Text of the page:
The middle of summer and road construction season can be found everywhere. We like to complain about the bottlenecks and traffic jams that these projects cause, but we would not complain so much if we remembered how road conditions used to be. It was only 101 years ago that construction began on Minnesota Highway 55 that would connect the Kimball, Watkins and Eden Valley area to the Twin Cities. In 1912, the road was yet unnamed and known only as the state road that ran along the Soo Line. Following is a short story that ran in the Oct. 10, 1912, issue of the Eden Valley Journal:
The middle of summer and road construction season can be found everywhere. We like to complain about the bottlenecks and traffic jams that these projects cause, but we would not complain so much if we remembered how road conditions used to be.
It was only 101 years ago that construction began on Minnesota Highway 55 that would connect the Kimball, Watkins and Eden Valley area to the Twin Cities.
In 1912, the road was yet unnamed and known only as the state road that ran along the Soo Line. Following is a short story that ran in the Oct. 10, 1912, issue of the Eden Valley Journal:
“The new proposed state road along the Soo from Minneapolis west, is meeting, naturally, with opposition from villages out of the path of the road. Work has begun and it will go long toward securing the road along the Soo Line from Minneapolis through Wright County to South Haven. If the road is secured, that for Meeker, Stearns and Pope counties, advocated of good roads will hustle to win the road along the Soo to Glenwood. Jealous and envious neighbors may retard the building of the road for a time but there will be a state road along both the Soo and Great Northern lines from the cities across the state before the end of 10 years.”
One of the communities that William O’Brien, the author of that story, was referring to was Litchfield. O’Brien also wrote an editorial in that very edition of the Journal that said folks from Litchfield were somewhat jealous of the fact that tiny Watkins and neighboring Eden Valley were going to be located along the highway.
Imagine how different life would be today if Minnesota Highway 55 had not come through these communities?
However, thanks to the railroad line that came to these towns years earlier, the highway did come to be.
When the railroad came, it did bypass some towns, which soon collapsed. One only need to look at history and 1877 when a tiny hamlet of Pappelbusch existed about five miles west of present day Watkins. The name of that community was changed to Loegering after a man named August Loegering moved to Pappelbusch and opened a general store. Although if you look at early maps of the area, the towns name was spelled “Logering,” pronounced LOG’ RIN.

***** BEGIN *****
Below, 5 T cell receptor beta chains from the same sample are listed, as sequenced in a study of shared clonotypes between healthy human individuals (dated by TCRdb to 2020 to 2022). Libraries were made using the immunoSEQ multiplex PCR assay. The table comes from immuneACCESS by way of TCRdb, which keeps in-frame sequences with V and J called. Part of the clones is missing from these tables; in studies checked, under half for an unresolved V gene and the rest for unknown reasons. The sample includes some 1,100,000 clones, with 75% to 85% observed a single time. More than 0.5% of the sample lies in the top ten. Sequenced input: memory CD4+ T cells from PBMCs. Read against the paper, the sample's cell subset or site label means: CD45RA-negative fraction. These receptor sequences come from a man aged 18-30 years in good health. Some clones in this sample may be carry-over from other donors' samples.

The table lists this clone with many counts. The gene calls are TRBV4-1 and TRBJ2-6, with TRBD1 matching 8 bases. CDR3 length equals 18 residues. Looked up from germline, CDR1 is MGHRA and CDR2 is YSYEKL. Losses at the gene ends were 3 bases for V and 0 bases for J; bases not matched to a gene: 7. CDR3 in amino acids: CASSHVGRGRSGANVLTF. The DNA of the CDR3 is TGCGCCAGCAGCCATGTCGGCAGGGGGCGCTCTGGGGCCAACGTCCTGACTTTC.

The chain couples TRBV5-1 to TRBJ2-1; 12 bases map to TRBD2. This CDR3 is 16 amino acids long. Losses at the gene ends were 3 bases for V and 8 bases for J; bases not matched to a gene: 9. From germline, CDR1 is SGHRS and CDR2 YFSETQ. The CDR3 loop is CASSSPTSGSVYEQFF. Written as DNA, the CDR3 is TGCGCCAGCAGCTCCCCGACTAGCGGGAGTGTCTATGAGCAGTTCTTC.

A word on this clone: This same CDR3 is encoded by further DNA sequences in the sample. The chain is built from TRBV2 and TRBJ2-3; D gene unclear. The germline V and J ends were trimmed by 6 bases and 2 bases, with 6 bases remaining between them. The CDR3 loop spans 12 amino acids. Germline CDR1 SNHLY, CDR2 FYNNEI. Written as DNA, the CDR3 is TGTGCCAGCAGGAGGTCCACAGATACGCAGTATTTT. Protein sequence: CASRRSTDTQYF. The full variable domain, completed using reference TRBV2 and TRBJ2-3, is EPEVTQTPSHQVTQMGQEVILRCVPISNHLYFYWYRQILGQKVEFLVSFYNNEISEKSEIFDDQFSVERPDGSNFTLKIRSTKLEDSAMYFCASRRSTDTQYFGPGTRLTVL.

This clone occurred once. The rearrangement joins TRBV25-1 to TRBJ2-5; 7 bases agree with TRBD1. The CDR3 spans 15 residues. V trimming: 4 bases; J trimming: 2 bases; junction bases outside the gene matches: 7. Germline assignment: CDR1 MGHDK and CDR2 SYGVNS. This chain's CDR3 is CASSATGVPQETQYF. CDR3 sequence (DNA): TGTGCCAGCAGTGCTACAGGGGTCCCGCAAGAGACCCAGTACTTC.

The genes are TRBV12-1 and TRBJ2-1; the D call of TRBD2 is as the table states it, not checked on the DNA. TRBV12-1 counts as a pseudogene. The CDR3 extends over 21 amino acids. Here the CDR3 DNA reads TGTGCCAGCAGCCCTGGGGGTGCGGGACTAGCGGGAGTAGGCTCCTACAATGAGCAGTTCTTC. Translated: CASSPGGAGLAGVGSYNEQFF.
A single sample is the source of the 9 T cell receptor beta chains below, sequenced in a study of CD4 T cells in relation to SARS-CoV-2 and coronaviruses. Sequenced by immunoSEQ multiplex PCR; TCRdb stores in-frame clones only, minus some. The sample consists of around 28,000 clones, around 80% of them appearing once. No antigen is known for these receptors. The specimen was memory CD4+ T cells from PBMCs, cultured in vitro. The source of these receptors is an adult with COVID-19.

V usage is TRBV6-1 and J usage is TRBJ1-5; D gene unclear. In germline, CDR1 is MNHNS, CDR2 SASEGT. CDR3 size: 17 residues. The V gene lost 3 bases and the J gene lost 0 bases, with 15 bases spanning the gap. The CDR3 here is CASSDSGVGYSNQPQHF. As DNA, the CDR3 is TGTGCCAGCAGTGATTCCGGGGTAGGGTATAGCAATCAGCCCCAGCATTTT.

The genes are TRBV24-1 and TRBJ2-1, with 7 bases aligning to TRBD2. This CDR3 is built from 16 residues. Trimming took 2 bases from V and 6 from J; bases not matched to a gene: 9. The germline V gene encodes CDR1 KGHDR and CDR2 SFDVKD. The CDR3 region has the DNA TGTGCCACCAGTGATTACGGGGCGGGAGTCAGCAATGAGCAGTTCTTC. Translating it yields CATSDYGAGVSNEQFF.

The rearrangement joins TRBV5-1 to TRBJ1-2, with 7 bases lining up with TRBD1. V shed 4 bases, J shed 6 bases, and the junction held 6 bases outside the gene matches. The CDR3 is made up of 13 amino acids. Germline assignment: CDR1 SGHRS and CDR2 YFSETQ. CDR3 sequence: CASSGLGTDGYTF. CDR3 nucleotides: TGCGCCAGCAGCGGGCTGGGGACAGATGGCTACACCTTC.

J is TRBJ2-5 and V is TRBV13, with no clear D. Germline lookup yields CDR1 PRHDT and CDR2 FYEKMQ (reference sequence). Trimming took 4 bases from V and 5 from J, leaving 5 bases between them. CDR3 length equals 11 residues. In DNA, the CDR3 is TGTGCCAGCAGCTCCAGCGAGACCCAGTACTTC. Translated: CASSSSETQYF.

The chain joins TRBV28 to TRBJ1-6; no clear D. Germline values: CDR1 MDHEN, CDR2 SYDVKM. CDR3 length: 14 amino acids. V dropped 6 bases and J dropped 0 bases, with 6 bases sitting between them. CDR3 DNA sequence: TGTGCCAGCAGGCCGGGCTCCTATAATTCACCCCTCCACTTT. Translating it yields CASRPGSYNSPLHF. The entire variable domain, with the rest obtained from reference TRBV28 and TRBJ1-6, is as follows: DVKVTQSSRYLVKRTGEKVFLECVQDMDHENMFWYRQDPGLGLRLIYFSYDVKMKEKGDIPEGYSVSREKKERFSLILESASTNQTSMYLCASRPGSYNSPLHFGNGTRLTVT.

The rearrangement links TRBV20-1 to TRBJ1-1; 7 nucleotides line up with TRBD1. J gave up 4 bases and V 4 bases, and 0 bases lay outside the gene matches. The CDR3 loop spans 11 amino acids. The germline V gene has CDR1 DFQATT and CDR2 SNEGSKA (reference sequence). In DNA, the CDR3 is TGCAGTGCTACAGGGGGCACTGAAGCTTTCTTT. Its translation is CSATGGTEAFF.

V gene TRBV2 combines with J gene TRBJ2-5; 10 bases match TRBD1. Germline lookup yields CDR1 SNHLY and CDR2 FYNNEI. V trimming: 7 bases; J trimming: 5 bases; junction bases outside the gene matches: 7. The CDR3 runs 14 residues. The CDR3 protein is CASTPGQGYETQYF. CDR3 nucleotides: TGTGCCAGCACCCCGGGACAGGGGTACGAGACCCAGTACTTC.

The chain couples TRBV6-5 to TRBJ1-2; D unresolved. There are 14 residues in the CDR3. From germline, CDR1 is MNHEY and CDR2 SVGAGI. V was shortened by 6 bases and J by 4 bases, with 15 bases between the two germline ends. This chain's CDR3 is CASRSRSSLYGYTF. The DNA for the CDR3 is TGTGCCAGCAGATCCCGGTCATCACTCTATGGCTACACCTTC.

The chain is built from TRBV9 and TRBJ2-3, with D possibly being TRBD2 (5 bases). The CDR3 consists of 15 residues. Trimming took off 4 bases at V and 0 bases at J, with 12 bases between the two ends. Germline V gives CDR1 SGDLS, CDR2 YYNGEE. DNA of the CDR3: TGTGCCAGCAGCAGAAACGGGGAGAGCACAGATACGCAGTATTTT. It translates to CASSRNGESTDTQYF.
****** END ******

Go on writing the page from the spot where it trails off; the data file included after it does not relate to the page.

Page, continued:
Loegering was a big man, standing 6-foot, 6-inches tall, and sported a full beard. He must have been an influential sort because soon folks began referring to the town after his surname.
In addition, when the railroad was being planned, Loegering and others were livid. No matter how hard they tried, railroad surveyors could not get the folks of Logering to sell land for a railroad right of way.
After being chased away by the good but stubborn folks of Logering, the story goes, the surveyors found other land on which to lay their tracks. When that happened, merchants in Logering saw their businesses move to up-and-coming communities such as Eden Valley and Watkins, which were more fortunate and had the railroad pass right by.
Although there is another version of this story as well that some give credence to, this one tells the tale of the tracks going past Logering. However, the tracks were laid in a hurry because the Soo Line was racing with the Great Northern Railroad to see who could reach Paynesville first. As the story goes, the first railroad to reach Paynesville would have the right of way to that town and the loser would have to maintain the crossing. In their haste, it’s said, the Soo Line surveyors built the tracks near Logering in a swampy area and every fall and winter the muskrats, or bankrats as they were called, would dig nests in the side of the tracks and undermine the railroad.
When the tracks were not under water because of the flooding, the trains were tipping over because of the muskrats.
For a busy railroad, this would not do, so the tracks were soon moved to their present location, leaving the muskrats and Logering behind.
According to records of the Minneapolis, St. Paul, Sault Ste. Marie Railroad in Minneapolis, the tracks were indeed moved in 1906 and 1907, including a six-mile stretch near Eden Valley, which was called “The Eden Valley Revision.”
Records do not indicate why the tracks were moved, but high water could very well have been the reason, thus the reason for the second version of the story.
Either way, the next time you are sitting in traffic, slowed down by construction on a road or a rail crossing, give thanks that both are there.